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Is America’s Debt Crisis on the Rise?

on July 8 | in Editor's Picks, Issue 8, Money, Your Opinion Matters | by | with No Comments

Debt in America

  • Incredibly, 43 percent of all American families spend more than they earn each year*
  • The average student loan debt load is approximately $25,000*
  • 46 percent of all Americans carry a credit card balance from month to month*
  • One out of every seven Americans has at least 10 credit cards*
  • Total home mortgage debt in the United States is about 5 times larger than it was just 20 years ago*

families in debtSadly, tens of millions of American families and individuals are in debt. Some are spending their time getting deeper in debt; others are spending all their time trying to pay off their debt.

The good news is that there are resources out there that will help you pay off your debt and help you manage your finances.

Two Types of Debt

  • Secured debt: Mortgage, vehicle loan, business loan using collateral. Nonpayment may lead to foreclosure/repossession.
  • Unsecured debt: Most common is credit card debt; often used for “buy now pay later,” causing debt to increase; also used for legitimate items like car repairs, medical bills, etc. Not being able to pay off the balance within a year leads to reduced credit limits being available and consequently a reduced credit score. This leads to increased interest rates and payment requirements, causing even more problems for the borrower.


Phsleepless nightysical/Emotional Effects of Debt

  • Sleepless nights
  • Stress
  • Depression
  • Shame
  • Low standard of living
  • Lack of independence
  • Restricted life choices
  • Inability to retire

Debt Management Options

  1. Pay off the debt by yourself: Concentrate the largest payment on one card at a time, either the one with the smallest balance or the highest interest—whichever feels best to you. Paying off the balance with the highest interest rate will obviously save you money, but sometimes it may be more encouraging to eliminate one debt with a small balance to provide momentum for debt reduction. Continue to pay the minimum payment on all other debt while you do this. As one card is paid off, transfer that payment onto the next card until that is paid off. Continue until all debt has gone.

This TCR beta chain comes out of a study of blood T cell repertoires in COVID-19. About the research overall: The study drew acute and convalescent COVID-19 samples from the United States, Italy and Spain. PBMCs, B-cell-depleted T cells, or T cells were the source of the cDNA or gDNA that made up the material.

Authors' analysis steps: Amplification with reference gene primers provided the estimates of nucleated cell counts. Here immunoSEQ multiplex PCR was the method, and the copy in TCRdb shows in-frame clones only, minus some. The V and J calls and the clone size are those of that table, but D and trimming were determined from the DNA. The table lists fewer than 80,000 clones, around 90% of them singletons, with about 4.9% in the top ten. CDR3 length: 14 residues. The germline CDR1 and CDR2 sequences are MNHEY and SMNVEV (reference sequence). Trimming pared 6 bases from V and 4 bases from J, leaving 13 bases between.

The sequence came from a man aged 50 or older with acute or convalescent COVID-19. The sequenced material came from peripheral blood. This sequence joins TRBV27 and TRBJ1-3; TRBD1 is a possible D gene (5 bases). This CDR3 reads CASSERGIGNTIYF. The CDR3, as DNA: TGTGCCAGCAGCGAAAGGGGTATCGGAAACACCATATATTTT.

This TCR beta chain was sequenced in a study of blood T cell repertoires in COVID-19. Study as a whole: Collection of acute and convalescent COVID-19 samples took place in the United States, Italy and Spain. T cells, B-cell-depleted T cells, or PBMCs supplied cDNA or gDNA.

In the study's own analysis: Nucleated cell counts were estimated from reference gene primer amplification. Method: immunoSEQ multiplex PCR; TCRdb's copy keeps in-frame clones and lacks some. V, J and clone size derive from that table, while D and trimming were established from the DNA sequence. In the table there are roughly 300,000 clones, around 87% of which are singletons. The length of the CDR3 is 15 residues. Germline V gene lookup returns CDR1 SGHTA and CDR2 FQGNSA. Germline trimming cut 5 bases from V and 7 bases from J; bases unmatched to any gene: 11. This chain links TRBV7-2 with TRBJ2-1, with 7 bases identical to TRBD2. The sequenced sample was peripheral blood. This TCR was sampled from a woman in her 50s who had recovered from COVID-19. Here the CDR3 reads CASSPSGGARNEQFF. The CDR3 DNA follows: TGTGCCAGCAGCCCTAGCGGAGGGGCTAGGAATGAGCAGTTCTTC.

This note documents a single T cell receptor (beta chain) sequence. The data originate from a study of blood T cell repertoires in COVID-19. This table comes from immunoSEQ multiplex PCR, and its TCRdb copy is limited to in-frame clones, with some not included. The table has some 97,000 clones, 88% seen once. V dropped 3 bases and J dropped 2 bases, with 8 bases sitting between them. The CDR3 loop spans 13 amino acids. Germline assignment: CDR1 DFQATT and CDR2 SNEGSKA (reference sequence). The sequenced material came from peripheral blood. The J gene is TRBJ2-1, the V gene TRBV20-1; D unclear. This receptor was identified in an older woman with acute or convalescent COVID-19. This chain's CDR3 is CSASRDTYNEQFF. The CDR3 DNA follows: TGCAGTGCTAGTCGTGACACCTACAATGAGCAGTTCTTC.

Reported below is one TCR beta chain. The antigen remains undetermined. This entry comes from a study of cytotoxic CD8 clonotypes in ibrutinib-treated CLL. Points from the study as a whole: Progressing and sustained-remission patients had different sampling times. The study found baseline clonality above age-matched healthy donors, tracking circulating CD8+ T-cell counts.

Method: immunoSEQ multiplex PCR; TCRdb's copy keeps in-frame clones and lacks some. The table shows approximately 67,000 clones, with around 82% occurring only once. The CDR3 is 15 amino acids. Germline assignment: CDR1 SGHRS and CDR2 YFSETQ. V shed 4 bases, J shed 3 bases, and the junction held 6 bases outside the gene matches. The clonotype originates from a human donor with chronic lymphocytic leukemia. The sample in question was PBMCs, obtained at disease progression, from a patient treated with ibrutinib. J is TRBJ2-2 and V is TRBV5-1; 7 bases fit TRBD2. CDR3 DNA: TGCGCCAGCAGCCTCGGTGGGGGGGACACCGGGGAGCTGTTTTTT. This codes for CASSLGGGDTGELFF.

2. family with financial adviserIf you are overwhelmed and need help, talk to your local financial institution (credit union or bank) about debt consolidation options. Making just one payment a month is often easier than juggling multiple payments. If you own your home and have equity in it, you may be eligible for a low interest Home Equity Line of Credit (HELOC), which you can then use to pay off all your high interest rate credit card debt, resulting in one manageable payment per month. Alternatively, it may be possible to use collateral in a vehicle/motor home to set up a loan to consolidate debt.
  3. Call a debt management company: These are nonprofit companies paid for by credit card companies so that they receive some payment. They negotiate with the creditors for lower payments and interest rates requiring one (more manageable) large payment each month. You can also pay additional lump sums. Fees for this service are usually very low, $5-$15 per month. Some non-profits offer this service together with financial literacy. Generally expect to be out of debt within 5 years or less. Using a debt management company does not hurt your credit score.
  4. Beware of debt relief agencies: They collect most of their money off you in the first 6 months. You make one payment each month, and their fees are extremely high. They often keep your money for 6 months or more and then bargain with creditors to accept a third or half the balance due.You may receive calls from creditors and threats of legal action within this time period. The debt relief agency will advise you to call creditors only if you get hit with a summons. This method hurts your credit score and you may still owe income tax on the difference between the amount you pay and owe.
  1. File Bankruptcy: This is an extreme measure. You may be able to keep your retirement account and home if you can still make mortgage payments. It stays on your credit history seven years, requiring you to rebuild your credit from scratch.


  • Place credit cards in a jug of water in the freezer to limit use accordingly
  • Record all expenditure versus income
  • Distinguish between wants and needs
  • Plan a budget and stick to it—realize budgeting is a lifestyle much like healthy eating/exercise, not a quick fix
  • Pay cash where possible (or debit card) keep debt low where you can pay off balance every month—or better yet, do not incur debt at all. Keep high capacity on credit cards—aim for 20 percent balance maximum at any time. Do not close them unless you are paying an annual fee.
  • Don’t spend what you don’t have
  • Borrow, share, recycle, cut coupons
  • Utilize free facilities—days at the museum, art museum, parks, etc.

Useful Resources

  • Linda Hicks—free advice/counseling
  • Your local credit union or bank
  • Consumer Credit Counseling Service—
  • Check out local free workshops/presentations and online articles
*Statistics from “Debt Slavery: 30 Facts About Debt In America That Will Blow Your Mind
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